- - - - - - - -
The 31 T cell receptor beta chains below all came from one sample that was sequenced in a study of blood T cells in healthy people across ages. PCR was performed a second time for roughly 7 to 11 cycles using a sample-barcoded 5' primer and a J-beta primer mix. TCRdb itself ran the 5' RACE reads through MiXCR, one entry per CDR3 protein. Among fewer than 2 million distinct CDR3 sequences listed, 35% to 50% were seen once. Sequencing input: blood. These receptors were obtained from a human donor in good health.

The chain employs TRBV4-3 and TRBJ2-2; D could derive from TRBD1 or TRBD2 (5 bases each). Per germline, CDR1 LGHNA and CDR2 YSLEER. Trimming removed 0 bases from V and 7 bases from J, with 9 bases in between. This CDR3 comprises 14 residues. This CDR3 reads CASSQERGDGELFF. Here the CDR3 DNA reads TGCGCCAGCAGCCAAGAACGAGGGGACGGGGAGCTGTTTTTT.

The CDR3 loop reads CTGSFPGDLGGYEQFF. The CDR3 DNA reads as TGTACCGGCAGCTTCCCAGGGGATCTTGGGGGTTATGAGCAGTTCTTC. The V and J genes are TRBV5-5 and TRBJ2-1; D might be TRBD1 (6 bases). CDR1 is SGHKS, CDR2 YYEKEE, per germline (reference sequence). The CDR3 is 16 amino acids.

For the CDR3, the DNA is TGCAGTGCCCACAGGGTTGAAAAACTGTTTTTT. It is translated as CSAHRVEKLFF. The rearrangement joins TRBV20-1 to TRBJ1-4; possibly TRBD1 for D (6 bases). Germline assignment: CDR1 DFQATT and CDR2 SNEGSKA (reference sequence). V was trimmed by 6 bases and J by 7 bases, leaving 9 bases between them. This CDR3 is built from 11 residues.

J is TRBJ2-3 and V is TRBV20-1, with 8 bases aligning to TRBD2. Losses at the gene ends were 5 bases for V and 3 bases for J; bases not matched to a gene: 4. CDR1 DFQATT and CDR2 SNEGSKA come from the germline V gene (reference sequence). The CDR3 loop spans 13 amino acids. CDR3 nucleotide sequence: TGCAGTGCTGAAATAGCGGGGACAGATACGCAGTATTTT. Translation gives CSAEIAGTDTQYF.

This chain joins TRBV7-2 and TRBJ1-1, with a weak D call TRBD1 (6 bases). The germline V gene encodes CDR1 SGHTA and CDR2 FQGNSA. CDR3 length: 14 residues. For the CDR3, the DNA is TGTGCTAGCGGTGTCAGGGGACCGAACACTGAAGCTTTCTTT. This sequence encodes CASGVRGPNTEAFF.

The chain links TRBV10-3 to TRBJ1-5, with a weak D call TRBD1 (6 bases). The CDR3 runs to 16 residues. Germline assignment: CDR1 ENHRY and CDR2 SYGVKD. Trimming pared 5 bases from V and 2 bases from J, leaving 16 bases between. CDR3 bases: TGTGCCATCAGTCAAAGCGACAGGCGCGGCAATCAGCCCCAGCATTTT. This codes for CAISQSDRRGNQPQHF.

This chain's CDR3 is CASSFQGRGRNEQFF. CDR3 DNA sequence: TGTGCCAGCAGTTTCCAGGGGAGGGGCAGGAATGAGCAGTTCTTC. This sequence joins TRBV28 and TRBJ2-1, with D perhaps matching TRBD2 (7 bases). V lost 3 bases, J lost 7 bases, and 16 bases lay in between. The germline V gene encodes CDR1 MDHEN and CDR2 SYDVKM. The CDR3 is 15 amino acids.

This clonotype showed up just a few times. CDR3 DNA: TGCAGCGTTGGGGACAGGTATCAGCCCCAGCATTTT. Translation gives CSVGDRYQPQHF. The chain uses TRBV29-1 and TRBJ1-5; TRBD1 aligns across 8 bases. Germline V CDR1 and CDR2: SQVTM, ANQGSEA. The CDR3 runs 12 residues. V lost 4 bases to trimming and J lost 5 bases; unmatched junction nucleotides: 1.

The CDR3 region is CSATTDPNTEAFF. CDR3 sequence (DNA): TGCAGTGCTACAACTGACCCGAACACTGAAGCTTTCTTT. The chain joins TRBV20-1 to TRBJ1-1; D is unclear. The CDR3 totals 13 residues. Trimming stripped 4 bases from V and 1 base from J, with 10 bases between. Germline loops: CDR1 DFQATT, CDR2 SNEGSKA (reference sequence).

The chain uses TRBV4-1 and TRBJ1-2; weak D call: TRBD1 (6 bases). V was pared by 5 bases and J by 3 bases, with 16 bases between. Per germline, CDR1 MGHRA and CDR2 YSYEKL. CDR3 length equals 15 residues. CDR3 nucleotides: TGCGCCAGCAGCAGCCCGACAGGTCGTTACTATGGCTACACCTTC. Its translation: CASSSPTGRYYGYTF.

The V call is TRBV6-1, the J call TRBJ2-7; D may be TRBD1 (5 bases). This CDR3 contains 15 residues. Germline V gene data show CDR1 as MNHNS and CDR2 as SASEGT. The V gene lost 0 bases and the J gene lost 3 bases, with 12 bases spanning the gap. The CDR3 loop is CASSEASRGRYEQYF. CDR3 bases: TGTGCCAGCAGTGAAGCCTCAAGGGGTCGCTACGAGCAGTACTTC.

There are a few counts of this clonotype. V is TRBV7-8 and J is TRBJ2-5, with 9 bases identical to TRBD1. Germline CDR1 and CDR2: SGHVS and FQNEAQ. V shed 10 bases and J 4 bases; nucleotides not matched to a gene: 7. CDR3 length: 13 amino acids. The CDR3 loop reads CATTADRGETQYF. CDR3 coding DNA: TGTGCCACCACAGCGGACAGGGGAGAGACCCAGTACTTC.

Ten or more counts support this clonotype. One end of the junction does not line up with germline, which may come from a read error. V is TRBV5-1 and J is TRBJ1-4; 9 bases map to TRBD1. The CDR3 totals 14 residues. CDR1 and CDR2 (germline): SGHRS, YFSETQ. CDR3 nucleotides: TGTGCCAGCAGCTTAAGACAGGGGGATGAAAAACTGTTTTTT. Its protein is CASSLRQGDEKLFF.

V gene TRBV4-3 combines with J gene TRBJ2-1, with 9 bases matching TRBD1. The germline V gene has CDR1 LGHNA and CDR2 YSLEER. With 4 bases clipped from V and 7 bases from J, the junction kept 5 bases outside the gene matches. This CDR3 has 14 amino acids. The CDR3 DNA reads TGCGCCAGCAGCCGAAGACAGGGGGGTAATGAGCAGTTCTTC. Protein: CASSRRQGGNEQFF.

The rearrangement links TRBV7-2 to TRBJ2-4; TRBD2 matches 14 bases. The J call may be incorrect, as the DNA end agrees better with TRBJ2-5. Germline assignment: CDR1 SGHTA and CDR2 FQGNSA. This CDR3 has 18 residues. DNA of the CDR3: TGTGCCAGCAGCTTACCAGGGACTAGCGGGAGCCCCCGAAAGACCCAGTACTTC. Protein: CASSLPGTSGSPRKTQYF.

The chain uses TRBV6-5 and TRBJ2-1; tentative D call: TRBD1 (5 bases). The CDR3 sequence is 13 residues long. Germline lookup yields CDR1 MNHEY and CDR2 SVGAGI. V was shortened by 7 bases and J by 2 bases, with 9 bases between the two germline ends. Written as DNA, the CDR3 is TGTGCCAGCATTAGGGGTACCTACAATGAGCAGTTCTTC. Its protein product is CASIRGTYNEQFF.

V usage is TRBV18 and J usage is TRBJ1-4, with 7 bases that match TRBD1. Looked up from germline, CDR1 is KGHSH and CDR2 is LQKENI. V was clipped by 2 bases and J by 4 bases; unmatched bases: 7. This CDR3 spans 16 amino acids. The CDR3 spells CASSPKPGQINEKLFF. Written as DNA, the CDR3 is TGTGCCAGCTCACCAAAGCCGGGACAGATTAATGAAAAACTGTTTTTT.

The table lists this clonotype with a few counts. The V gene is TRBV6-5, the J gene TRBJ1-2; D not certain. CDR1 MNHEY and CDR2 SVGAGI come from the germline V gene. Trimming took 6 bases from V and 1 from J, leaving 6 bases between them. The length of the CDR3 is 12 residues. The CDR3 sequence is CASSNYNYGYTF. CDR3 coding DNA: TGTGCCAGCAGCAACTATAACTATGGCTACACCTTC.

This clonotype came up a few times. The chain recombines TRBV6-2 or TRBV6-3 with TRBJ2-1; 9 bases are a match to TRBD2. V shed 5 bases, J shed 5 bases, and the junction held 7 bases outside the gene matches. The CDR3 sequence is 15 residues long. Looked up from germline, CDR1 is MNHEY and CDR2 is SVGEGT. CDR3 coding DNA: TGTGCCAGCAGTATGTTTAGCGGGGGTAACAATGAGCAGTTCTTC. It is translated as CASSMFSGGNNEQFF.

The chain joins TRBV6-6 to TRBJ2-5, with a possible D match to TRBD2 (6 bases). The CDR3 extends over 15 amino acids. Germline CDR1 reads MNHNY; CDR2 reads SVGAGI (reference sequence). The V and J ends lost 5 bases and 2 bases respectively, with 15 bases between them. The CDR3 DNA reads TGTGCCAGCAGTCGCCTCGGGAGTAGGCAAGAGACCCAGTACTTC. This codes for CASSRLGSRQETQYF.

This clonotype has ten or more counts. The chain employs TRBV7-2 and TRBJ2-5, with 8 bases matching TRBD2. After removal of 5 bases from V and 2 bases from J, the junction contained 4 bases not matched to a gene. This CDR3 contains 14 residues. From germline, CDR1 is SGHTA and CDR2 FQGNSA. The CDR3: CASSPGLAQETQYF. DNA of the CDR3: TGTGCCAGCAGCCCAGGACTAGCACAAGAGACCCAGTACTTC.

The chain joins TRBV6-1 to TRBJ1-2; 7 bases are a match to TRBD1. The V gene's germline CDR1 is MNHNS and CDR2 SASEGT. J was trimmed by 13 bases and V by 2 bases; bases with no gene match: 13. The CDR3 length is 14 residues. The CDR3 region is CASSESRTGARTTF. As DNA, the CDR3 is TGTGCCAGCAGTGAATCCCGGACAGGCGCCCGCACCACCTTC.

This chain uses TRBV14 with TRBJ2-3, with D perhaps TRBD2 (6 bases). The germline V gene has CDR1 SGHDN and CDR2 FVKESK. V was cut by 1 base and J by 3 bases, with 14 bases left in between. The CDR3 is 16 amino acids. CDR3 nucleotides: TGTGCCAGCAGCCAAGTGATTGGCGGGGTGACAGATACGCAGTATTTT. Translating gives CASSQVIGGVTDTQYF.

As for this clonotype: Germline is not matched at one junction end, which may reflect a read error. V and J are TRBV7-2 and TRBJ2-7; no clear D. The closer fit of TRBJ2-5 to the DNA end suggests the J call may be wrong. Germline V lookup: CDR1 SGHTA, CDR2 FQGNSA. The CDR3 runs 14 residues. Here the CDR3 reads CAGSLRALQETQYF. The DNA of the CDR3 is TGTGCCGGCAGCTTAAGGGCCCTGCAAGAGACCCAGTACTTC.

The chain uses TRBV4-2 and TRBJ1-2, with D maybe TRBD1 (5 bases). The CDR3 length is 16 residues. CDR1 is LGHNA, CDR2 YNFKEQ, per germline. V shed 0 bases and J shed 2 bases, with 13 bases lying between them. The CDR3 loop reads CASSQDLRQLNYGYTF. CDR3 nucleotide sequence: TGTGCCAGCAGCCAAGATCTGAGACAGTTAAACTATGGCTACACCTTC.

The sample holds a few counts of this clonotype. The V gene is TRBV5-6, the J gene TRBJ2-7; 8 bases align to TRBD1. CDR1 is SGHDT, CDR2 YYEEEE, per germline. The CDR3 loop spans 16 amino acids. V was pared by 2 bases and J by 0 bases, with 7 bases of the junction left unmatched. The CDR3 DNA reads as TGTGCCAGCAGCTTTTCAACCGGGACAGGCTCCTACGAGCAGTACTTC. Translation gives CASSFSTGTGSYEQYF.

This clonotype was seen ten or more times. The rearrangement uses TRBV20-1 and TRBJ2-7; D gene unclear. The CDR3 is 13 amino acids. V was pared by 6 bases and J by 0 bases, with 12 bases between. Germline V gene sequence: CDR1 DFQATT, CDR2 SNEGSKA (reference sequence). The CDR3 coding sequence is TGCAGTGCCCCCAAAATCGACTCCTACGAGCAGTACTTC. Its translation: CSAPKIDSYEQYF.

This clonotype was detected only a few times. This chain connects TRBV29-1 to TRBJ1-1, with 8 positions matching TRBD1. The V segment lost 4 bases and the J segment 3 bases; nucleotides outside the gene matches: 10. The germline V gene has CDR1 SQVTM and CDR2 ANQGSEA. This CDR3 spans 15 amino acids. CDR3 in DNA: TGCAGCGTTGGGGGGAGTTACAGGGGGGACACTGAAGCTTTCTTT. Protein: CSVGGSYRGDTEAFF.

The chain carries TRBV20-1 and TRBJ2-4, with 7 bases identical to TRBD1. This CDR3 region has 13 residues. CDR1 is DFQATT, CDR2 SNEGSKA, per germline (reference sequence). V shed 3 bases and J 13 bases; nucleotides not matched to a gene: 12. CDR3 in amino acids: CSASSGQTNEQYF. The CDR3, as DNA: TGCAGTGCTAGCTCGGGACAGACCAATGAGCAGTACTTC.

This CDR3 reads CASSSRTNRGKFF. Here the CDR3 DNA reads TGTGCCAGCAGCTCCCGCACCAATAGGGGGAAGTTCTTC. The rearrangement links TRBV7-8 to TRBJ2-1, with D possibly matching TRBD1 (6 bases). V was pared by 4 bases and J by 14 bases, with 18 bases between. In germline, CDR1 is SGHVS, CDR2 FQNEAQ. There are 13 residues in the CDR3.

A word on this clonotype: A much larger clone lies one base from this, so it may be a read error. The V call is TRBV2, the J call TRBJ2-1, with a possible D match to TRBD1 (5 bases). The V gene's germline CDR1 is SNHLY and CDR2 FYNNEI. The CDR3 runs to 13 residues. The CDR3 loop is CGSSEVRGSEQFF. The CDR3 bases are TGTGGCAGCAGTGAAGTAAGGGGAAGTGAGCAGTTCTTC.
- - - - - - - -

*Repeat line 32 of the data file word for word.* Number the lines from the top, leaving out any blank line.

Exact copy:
A word on this clonotype: A much larger clone lies one base from this, so it may be a read error. The V call is TRBV2, the J call TRBJ2-1, with a possible D match to TRBD1 (5 bases). The V gene's germline CDR1 is SNHLY and CDR2 FYNNEI. The CDR3 runs to 13 residues. The CDR3 loop is CGSSEVRGSEQFF. The CDR3 bases are TGTGGCAGCAGTGAAGTAAGGGGAAGTGAGCAGTTCTTC.